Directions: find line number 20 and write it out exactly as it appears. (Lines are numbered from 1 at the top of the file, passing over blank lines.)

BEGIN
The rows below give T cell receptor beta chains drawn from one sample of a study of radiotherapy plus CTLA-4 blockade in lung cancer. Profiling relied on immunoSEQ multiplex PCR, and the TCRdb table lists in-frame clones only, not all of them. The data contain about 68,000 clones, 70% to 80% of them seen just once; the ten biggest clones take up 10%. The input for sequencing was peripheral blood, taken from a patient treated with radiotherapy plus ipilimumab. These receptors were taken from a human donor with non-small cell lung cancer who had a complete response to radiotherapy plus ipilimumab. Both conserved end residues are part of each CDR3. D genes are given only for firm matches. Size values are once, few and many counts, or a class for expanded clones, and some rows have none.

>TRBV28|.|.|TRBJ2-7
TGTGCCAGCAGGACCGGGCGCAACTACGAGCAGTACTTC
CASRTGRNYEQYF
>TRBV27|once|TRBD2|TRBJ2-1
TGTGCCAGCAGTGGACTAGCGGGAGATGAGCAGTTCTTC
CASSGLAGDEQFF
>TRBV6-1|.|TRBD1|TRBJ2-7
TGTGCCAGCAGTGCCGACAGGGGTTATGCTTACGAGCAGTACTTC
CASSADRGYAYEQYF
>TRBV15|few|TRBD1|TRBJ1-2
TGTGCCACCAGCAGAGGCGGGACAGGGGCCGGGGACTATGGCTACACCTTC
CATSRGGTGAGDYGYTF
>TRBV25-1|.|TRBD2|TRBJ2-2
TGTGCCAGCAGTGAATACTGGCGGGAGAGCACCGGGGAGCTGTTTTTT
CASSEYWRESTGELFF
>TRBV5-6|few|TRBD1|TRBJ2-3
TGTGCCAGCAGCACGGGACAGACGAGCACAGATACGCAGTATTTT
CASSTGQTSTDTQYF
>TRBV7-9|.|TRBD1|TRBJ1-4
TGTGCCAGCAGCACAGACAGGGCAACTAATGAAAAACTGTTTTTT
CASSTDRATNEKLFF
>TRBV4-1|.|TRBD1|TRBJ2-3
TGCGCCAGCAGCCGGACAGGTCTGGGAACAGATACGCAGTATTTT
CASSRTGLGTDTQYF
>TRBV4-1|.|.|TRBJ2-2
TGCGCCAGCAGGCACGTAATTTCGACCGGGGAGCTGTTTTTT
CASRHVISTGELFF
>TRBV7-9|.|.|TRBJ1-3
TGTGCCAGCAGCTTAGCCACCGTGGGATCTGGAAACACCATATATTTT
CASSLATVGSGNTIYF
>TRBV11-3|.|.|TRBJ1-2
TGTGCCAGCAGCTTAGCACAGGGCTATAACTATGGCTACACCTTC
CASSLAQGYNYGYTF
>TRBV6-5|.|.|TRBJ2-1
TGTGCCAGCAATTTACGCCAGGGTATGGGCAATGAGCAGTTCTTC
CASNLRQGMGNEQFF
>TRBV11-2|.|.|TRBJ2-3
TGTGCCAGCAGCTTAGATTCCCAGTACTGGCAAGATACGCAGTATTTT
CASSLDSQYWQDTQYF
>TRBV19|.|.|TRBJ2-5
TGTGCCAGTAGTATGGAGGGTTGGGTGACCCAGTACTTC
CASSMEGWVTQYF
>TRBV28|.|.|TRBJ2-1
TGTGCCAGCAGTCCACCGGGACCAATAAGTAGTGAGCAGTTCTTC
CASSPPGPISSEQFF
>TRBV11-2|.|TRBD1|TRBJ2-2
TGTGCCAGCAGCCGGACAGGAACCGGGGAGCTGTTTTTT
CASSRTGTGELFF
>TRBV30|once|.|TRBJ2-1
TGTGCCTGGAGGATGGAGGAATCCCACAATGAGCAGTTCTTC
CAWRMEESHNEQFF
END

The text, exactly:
>TRBV7-9|.|TRBD1|TRBJ1-4